|Borden athletic department is like butter -- they’re on a roll!|
Not many schools in the state have generated the kind of buzz over the past decade as Borden High School.
But to give all the credit to Doc Nash and his basketball players would do a disservice to Athletic Director Toby Cheatham and the other athletic programs at the school that are also winning.
This spring alone Borden continued to bring in the hardware.
The Lady Brave softball team won their second sectional title in a row and claimed the school’s first regional championship ever in the sport.
The baseball team won sectional, as did the girls’ tennis team.
Two athletes advanced to the state track finals with one of them, junior Julien Magallanes, finishing third in his distance race.
That list doesn’t include all the Southern Athletic Conference champions and all-conference athletes.
When asked the secret to the school’s success over the past decade, Cheatham said it’s really a simple formula.
“We have a very nice group of kids right now,” he said. “They’re solid athletes, they’re good kids and we have a lot of coaches putting in the work to be successful. All the stars are aligned right now. We have good people in place – both athletes and coaches and we are benefiting from it.
“There is no secret formula. It’s good people, good coaches and good athletes – and fortunately for our school and community we are able to take advantage of it.”
In what many considered a down year, the Borden boys’ basketball team won 13 games and finished with a winning record for the fifth year in a row. They lost in double over-time in the sectional semi-finals.
Terry Rademacher has guided the Borden girls’ basketball program to four sectional championships in five years.
All of the athletic success has changed the culture in the small town and Cheatham said people aren’t afraid to show their hometown pride.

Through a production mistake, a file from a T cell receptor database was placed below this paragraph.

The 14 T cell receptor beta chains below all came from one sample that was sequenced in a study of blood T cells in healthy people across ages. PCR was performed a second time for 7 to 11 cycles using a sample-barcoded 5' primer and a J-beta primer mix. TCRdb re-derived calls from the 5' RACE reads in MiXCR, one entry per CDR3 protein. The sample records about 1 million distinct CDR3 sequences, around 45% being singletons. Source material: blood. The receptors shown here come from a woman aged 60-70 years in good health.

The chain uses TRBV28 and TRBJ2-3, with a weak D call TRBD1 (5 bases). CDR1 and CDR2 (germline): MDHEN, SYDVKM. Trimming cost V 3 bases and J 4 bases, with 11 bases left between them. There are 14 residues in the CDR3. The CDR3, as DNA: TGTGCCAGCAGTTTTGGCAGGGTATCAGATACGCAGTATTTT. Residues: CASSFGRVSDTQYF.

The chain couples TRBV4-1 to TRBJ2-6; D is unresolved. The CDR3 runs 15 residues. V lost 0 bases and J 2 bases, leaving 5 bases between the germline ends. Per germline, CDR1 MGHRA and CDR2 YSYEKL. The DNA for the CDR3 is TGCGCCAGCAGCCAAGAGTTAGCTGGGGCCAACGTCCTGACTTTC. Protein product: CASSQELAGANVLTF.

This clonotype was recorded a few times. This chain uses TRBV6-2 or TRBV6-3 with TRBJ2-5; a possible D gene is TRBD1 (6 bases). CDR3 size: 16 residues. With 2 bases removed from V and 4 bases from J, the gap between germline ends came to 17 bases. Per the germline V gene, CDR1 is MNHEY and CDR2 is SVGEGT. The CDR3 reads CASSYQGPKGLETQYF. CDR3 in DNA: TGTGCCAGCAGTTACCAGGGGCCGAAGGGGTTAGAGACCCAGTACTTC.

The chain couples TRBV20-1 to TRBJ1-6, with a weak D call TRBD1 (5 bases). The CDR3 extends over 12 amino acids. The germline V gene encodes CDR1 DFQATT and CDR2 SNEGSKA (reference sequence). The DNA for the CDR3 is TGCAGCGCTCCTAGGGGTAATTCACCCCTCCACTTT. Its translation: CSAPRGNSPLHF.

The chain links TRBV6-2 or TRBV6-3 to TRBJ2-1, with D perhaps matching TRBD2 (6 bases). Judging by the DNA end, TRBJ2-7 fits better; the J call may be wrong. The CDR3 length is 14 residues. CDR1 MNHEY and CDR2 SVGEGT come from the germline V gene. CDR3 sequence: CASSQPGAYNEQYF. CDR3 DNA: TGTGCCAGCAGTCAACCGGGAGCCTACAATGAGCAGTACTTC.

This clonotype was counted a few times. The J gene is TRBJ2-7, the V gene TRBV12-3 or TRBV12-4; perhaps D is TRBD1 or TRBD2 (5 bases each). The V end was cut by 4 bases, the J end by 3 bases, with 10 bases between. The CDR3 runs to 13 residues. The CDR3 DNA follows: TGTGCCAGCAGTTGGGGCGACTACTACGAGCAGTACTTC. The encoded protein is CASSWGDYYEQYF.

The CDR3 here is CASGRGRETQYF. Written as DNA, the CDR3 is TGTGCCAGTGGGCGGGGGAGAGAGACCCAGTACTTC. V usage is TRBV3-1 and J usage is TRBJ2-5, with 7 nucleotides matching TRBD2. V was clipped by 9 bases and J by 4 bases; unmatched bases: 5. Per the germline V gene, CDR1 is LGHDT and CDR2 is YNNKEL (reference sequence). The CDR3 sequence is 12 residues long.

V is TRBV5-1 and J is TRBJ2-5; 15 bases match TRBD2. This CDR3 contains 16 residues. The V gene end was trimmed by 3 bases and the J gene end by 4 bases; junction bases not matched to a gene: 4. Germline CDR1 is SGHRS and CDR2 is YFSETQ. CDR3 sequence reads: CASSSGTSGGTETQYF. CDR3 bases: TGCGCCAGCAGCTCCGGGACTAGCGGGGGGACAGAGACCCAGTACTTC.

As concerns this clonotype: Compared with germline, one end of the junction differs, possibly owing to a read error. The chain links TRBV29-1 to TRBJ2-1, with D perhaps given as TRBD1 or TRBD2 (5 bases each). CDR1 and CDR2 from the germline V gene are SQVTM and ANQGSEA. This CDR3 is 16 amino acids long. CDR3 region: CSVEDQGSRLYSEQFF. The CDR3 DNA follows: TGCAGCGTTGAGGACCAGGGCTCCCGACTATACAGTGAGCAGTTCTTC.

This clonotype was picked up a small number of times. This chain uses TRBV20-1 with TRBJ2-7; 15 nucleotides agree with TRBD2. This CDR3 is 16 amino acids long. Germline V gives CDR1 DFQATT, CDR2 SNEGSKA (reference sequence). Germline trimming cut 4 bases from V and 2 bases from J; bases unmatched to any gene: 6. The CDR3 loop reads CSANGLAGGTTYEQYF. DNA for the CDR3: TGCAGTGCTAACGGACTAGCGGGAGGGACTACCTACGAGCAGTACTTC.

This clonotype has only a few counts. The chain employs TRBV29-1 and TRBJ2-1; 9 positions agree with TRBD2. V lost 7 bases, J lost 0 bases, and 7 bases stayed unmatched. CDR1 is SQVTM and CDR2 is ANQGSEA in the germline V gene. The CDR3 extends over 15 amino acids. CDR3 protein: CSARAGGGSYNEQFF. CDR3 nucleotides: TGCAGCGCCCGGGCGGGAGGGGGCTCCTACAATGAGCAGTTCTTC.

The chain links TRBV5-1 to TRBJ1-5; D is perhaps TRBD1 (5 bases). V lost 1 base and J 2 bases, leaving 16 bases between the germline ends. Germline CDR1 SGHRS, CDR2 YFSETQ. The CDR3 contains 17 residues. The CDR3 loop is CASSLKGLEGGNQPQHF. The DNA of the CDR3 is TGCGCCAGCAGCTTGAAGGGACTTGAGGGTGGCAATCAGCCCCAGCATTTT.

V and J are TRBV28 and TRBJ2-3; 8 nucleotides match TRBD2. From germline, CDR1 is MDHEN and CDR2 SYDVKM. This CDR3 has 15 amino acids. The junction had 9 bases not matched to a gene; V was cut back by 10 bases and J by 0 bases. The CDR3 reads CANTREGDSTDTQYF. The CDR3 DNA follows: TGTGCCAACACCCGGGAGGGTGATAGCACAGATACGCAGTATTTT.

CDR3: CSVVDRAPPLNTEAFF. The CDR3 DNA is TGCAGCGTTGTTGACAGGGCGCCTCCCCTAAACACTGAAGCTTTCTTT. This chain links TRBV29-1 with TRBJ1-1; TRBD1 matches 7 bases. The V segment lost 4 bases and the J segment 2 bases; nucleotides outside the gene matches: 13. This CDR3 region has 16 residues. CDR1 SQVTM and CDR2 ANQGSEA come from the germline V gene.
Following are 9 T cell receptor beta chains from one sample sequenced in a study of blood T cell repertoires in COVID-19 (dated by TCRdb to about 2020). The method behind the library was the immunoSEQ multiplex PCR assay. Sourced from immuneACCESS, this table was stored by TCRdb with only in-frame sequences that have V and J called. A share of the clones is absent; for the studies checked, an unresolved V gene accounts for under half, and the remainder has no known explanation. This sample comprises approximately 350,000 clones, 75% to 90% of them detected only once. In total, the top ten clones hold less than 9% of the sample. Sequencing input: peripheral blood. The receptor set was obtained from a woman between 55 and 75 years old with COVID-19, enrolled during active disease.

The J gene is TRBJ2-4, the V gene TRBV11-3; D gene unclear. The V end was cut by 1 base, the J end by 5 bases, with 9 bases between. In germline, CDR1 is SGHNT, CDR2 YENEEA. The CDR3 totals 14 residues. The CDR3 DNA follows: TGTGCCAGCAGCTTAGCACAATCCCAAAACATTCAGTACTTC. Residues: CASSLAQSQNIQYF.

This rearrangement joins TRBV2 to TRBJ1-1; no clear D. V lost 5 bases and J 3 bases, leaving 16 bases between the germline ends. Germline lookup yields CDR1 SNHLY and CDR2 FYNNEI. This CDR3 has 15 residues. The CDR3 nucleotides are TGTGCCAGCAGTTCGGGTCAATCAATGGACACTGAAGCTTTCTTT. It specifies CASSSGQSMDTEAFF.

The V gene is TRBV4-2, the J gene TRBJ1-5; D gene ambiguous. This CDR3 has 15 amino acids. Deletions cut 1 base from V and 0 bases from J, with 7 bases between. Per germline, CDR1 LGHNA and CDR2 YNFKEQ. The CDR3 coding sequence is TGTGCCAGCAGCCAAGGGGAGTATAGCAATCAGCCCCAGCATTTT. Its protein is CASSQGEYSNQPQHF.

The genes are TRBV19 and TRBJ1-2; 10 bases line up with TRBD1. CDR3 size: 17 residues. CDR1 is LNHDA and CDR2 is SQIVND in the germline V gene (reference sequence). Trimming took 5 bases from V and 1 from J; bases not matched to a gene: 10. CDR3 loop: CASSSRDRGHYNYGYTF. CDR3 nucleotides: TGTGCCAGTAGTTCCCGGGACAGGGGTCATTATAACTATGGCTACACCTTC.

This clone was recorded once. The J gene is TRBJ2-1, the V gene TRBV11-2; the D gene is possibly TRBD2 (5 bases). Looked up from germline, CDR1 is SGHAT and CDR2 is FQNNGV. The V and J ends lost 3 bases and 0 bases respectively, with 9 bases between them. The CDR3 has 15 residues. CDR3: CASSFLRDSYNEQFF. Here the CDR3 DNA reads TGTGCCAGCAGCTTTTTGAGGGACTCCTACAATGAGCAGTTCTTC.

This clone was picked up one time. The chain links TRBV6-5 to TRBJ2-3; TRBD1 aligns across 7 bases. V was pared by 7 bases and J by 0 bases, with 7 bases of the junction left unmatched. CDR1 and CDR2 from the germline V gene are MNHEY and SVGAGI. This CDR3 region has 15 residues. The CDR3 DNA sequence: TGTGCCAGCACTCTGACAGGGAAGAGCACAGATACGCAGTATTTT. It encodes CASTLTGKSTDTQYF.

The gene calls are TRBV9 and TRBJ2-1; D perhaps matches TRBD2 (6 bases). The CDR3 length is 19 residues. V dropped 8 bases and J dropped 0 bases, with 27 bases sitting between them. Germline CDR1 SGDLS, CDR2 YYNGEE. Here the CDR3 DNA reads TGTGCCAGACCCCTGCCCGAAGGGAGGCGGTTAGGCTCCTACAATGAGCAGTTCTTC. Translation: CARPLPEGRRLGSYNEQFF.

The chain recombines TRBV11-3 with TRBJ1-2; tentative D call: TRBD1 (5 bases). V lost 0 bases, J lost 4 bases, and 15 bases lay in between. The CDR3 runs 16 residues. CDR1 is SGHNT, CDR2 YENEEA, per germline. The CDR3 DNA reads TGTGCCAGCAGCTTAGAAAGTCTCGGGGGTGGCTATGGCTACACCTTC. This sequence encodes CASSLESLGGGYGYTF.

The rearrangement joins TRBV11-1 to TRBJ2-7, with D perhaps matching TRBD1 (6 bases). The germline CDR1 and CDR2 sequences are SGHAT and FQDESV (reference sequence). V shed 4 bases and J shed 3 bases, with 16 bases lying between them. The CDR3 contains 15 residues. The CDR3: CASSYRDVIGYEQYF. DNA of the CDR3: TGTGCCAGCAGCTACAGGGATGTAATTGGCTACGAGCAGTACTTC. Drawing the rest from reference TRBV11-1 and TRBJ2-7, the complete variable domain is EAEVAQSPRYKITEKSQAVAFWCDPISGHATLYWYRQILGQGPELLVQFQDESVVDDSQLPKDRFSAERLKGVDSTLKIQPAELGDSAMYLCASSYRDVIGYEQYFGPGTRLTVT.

“People are very proud to wear Borden shirts now,” he said. “I’ve been all over the state at various events and people will recognize the name. I had someone ask if we were a private school, because of the success we’ve had. That’s a good feeling to know people all over the state are starting to hear the name Borden and relate it to the athletic success we’ve had.”
Cheatham knows first-hand how the culture has changed.
He attend school in Borden and became part of the staff in 1998. He has been serving as AD for the past 12 years.
Cheatham said in addition to the coaches and athletes, he gives a lot of credit to the community for getting behind the programs.
“We recently hosted a softball regional and we estimated 500 people there to support the team,” he said. “If someone wanted to rob someone in Borden that would have been the time to do it, because the whole town was here. Our community support is behind us and that helps build all our programs, because kids hear that while there out and about and it makes them want to get involved.”
While Cheatham said the school’s improved athletic department began before Nash came on board, he does admit the 2013 basketball state title elevated expectations.